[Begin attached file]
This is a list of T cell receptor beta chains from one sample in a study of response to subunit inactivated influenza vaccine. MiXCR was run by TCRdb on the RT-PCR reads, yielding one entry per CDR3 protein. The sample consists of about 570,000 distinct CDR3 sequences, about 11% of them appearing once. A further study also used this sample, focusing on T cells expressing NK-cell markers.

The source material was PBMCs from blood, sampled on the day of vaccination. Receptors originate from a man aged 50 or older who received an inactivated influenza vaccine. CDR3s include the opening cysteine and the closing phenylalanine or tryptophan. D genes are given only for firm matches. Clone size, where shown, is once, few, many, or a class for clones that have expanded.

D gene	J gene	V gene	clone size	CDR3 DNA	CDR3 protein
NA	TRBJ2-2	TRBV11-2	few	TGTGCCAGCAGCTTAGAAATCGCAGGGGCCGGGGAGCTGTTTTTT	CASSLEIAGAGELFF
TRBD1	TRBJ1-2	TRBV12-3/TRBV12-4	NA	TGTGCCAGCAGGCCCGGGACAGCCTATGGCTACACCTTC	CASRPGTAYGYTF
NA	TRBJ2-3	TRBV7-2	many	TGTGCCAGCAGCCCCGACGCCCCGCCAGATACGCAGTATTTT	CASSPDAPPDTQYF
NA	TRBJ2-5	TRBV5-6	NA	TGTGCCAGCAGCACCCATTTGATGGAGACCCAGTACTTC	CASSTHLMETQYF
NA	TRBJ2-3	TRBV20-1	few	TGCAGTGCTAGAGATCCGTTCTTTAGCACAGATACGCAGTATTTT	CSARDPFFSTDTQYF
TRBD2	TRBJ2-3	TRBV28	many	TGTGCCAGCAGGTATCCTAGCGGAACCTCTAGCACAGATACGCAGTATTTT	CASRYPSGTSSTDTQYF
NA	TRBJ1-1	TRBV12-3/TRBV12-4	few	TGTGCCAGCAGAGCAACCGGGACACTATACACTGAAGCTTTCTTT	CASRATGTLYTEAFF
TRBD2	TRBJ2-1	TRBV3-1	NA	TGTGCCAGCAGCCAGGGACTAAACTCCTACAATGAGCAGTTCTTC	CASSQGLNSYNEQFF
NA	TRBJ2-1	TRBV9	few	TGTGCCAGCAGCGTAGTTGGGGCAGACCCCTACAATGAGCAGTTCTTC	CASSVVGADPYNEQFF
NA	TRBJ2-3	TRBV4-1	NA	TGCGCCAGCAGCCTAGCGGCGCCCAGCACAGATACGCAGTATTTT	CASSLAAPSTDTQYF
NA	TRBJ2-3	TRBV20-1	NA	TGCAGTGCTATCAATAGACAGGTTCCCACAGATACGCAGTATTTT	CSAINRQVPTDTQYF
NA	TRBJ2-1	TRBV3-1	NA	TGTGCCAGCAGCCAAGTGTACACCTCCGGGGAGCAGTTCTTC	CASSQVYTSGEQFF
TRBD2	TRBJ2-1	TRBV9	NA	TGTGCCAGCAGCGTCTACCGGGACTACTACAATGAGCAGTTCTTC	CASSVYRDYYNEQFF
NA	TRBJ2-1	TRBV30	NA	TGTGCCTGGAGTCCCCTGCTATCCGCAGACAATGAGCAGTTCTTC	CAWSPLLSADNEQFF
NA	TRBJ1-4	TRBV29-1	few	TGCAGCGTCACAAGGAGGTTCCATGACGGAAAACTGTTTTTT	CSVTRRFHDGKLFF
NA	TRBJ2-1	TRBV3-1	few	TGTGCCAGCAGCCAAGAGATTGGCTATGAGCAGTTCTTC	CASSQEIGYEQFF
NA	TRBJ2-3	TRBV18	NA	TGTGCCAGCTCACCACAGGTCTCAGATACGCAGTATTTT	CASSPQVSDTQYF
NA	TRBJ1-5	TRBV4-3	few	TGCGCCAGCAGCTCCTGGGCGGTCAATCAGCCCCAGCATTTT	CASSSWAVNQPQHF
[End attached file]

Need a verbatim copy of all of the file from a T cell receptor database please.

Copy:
This is a list of T cell receptor beta chains from one sample in a study of response to subunit inactivated influenza vaccine. MiXCR was run by TCRdb on the RT-PCR reads, yielding one entry per CDR3 protein. The sample consists of about 570,000 distinct CDR3 sequences, about 11% of them appearing once. A further study also used this sample, focusing on T cells expressing NK-cell markers.

The source material was PBMCs from blood, sampled on the day of vaccination. Receptors originate from a man aged 50 or older who received an inactivated influenza vaccine. CDR3s include the opening cysteine and the closing phenylalanine or tryptophan. D genes are given only for firm matches. Clone size, where shown, is once, few, many, or a class for clones that have expanded.

D gene	J gene	V gene	clone size	CDR3 DNA	CDR3 protein
NA	TRBJ2-2	TRBV11-2	few	TGTGCCAGCAGCTTAGAAATCGCAGGGGCCGGGGAGCTGTTTTTT	CASSLEIAGAGELFF
TRBD1	TRBJ1-2	TRBV12-3/TRBV12-4	NA	TGTGCCAGCAGGCCCGGGACAGCCTATGGCTACACCTTC	CASRPGTAYGYTF
NA	TRBJ2-3	TRBV7-2	many	TGTGCCAGCAGCCCCGACGCCCCGCCAGATACGCAGTATTTT	CASSPDAPPDTQYF
NA	TRBJ2-5	TRBV5-6	NA	TGTGCCAGCAGCACCCATTTGATGGAGACCCAGTACTTC	CASSTHLMETQYF
NA	TRBJ2-3	TRBV20-1	few	TGCAGTGCTAGAGATCCGTTCTTTAGCACAGATACGCAGTATTTT	CSARDPFFSTDTQYF
TRBD2	TRBJ2-3	TRBV28	many	TGTGCCAGCAGGTATCCTAGCGGAACCTCTAGCACAGATACGCAGTATTTT	CASRYPSGTSSTDTQYF
NA	TRBJ1-1	TRBV12-3/TRBV12-4	few	TGTGCCAGCAGAGCAACCGGGACACTATACACTGAAGCTTTCTTT	CASRATGTLYTEAFF
TRBD2	TRBJ2-1	TRBV3-1	NA	TGTGCCAGCAGCCAGGGACTAAACTCCTACAATGAGCAGTTCTTC	CASSQGLNSYNEQFF
NA	TRBJ2-1	TRBV9	few	TGTGCCAGCAGCGTAGTTGGGGCAGACCCCTACAATGAGCAGTTCTTC	CASSVVGADPYNEQFF
NA	TRBJ2-3	TRBV4-1	NA	TGCGCCAGCAGCCTAGCGGCGCCCAGCACAGATACGCAGTATTTT	CASSLAAPSTDTQYF
NA	TRBJ2-3	TRBV20-1	NA	TGCAGTGCTATCAATAGACAGGTTCCCACAGATACGCAGTATTTT	CSAINRQVPTDTQYF
NA	TRBJ2-1	TRBV3-1	NA	TGTGCCAGCAGCCAAGTGTACACCTCCGGGGAGCAGTTCTTC	CASSQVYTSGEQFF
TRBD2	TRBJ2-1	TRBV9	NA	TGTGCCAGCAGCGTCTACCGGGACTACTACAATGAGCAGTTCTTC	CASSVYRDYYNEQFF
NA	TRBJ2-1	TRBV30	NA	TGTGCCTGGAGTCCCCTGCTATCCGCAGACAATGAGCAGTTCTTC	CAWSPLLSADNEQFF
NA	TRBJ1-4	TRBV29-1	few	TGCAGCGTCACAAGGAGGTTCCATGACGGAAAACTGTTTTTT	CSVTRRFHDGKLFF
NA	TRBJ2-1	TRBV3-1	few	TGTGCCAGCAGCCAAGAGATTGGCTATGAGCAGTTCTTC	CASSQEIGYEQFF
NA	TRBJ2-3	TRBV18	NA	TGTGCCAGCTCACCACAGGTCTCAGATACGCAGTATTTT	CASSPQVSDTQYF
NA	TRBJ1-5	TRBV4-3	few	TGCGCCAGCAGCTCCTGGGCGGTCAATCAGCCCCAGCATTTT	CASSSWAVNQPQHF